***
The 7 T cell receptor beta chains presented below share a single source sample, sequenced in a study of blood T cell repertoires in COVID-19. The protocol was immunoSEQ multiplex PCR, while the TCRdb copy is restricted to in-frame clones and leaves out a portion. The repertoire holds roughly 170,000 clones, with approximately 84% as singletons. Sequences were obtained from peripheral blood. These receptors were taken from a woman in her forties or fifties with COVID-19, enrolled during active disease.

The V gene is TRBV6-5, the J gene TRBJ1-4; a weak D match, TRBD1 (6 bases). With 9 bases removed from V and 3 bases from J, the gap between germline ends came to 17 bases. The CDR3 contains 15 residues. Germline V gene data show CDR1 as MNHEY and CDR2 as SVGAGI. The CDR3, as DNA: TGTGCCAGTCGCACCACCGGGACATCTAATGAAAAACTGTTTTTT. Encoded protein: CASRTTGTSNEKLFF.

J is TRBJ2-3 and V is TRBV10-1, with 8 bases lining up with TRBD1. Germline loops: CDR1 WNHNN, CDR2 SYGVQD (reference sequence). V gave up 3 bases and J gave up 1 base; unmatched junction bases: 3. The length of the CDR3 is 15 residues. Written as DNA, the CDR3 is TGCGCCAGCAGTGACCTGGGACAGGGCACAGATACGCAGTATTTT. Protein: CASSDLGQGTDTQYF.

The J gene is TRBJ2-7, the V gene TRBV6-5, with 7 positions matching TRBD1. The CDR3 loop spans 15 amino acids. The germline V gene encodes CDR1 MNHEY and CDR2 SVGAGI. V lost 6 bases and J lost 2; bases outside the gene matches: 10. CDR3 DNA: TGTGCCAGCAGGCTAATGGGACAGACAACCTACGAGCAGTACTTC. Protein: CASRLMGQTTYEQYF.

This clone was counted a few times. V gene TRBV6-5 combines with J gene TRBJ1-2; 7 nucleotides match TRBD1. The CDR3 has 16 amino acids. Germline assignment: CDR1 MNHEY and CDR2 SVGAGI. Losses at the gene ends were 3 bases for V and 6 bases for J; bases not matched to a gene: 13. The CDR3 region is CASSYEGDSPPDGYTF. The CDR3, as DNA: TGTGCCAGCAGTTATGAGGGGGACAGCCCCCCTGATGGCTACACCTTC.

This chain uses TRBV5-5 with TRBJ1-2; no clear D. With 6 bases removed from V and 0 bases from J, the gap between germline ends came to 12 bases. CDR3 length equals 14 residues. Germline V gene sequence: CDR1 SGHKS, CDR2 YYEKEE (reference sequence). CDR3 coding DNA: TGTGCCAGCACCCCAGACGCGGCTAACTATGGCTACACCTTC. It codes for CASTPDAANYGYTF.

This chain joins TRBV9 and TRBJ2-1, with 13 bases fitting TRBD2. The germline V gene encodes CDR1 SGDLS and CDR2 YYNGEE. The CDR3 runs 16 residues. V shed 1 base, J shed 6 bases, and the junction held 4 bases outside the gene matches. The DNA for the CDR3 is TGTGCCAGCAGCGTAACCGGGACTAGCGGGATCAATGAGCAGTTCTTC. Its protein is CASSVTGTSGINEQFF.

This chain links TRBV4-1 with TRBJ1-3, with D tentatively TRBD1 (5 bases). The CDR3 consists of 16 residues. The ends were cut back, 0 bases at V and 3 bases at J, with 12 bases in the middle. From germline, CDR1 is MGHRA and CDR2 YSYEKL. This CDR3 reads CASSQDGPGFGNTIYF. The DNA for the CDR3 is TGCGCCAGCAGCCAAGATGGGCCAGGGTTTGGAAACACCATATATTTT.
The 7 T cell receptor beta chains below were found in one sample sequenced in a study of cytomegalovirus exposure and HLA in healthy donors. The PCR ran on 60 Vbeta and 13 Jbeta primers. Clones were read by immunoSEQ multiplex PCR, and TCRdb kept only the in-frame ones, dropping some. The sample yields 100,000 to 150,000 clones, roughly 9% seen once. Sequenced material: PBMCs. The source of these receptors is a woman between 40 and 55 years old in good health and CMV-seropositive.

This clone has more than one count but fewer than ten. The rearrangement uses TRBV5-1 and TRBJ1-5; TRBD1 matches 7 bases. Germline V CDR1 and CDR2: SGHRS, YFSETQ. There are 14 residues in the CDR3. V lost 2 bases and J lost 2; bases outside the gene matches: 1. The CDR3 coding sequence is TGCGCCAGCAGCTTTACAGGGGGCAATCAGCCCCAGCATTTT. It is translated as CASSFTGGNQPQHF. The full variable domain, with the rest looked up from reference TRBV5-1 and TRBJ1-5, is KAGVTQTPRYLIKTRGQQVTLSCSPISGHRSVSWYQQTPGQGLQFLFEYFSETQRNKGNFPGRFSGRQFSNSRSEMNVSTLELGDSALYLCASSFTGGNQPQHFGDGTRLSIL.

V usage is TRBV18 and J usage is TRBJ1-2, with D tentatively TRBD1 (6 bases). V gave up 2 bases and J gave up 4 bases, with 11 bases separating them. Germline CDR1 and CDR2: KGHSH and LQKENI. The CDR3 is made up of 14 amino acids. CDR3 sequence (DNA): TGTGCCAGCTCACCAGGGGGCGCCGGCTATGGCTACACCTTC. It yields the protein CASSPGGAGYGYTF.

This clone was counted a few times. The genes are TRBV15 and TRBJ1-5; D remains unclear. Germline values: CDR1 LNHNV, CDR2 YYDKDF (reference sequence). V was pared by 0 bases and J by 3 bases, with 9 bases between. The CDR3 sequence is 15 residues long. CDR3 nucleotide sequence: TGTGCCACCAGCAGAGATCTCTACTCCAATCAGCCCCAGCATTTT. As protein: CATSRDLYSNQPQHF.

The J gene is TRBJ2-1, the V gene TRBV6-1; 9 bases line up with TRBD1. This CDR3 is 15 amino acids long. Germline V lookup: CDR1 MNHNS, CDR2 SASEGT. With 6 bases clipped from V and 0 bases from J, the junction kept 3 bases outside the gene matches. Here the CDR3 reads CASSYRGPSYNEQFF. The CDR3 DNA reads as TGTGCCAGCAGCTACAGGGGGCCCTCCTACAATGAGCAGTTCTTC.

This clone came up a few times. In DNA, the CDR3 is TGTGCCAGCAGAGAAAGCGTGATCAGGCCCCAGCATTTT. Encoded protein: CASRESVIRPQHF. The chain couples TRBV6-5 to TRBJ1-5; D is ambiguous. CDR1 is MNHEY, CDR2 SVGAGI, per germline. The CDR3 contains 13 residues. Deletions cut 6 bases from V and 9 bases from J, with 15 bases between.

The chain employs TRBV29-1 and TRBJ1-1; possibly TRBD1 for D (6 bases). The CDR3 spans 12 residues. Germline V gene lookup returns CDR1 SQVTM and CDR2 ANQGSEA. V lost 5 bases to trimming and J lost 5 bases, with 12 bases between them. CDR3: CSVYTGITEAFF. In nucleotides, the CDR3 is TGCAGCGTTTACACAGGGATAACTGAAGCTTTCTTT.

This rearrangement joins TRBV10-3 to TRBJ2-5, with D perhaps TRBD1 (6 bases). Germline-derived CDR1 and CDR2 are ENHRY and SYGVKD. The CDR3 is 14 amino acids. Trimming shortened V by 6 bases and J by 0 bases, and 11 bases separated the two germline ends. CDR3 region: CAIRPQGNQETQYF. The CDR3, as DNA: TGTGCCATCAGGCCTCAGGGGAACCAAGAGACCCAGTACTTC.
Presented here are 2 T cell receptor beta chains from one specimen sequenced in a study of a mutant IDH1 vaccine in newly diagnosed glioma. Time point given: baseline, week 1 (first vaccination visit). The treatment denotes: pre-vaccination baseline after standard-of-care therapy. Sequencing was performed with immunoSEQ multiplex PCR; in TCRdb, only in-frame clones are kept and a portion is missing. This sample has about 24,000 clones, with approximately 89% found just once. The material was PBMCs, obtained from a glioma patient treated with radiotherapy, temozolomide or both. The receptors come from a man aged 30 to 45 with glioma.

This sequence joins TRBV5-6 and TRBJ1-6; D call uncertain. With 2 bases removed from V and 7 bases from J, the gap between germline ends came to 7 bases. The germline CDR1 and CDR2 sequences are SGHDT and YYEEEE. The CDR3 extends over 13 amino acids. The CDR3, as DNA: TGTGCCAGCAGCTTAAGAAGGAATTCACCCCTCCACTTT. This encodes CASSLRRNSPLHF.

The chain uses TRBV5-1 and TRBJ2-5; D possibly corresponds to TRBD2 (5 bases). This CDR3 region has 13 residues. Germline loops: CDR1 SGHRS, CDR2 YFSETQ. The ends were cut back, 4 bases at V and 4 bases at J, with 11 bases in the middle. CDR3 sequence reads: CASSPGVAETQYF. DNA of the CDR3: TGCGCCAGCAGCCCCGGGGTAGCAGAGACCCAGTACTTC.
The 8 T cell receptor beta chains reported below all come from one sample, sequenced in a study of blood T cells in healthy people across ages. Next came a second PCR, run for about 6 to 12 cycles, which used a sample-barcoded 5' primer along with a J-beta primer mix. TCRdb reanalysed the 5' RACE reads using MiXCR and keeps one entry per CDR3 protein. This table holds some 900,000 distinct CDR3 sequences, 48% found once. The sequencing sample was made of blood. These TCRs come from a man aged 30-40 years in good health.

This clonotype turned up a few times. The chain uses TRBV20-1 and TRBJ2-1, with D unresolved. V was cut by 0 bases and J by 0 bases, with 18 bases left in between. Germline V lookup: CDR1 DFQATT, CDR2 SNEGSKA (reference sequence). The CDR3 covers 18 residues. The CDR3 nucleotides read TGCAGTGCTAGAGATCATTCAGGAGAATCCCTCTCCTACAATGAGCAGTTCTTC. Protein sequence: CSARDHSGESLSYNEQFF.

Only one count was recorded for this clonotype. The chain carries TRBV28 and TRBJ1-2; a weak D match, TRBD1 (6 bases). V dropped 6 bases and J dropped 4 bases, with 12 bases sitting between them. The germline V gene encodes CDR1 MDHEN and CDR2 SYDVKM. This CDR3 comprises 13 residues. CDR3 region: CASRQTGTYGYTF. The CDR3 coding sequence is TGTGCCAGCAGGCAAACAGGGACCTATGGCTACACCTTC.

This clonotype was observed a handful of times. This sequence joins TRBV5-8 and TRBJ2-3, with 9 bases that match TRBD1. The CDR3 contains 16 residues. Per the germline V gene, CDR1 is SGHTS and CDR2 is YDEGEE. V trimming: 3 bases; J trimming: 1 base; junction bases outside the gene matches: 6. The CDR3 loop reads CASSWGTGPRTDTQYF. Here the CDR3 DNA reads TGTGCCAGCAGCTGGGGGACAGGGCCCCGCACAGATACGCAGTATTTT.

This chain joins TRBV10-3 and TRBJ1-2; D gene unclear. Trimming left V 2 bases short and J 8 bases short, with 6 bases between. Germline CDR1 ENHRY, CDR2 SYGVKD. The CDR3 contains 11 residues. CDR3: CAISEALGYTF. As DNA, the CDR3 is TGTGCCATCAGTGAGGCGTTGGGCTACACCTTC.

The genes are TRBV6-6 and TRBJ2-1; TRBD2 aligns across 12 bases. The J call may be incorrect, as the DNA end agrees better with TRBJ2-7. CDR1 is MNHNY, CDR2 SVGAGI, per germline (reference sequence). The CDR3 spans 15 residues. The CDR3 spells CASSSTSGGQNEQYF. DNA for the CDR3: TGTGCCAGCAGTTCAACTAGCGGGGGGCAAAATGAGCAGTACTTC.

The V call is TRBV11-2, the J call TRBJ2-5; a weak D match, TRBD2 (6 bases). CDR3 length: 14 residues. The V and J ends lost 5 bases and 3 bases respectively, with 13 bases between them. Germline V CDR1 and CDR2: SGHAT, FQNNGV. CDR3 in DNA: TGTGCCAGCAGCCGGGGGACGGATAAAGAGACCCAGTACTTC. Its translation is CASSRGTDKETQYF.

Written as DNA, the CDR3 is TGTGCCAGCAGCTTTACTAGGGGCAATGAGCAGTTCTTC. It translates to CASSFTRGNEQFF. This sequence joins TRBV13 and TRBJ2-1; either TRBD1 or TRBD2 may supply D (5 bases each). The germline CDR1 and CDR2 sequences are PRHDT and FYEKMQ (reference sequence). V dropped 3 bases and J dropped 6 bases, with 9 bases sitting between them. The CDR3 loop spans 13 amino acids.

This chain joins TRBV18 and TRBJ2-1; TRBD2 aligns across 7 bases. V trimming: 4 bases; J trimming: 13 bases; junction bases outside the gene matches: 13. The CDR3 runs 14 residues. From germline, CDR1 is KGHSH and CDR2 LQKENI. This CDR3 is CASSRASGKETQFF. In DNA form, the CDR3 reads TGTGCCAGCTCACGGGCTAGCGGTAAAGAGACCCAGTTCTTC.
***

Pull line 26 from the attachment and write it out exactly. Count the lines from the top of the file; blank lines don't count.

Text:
The V call is TRBV11-2, the J call TRBJ2-5; a weak D match, TRBD2 (6 bases). CDR3 length: 14 residues. The V and J ends lost 5 bases and 3 bases respectively, with 13 bases between them. Germline V CDR1 and CDR2: SGHAT, FQNNGV. CDR3 in DNA: TGTGCCAGCAGCCGGGGGACGGATAAAGAGACCCAGTACTTC. Its translation is CASSRGTDKETQYF.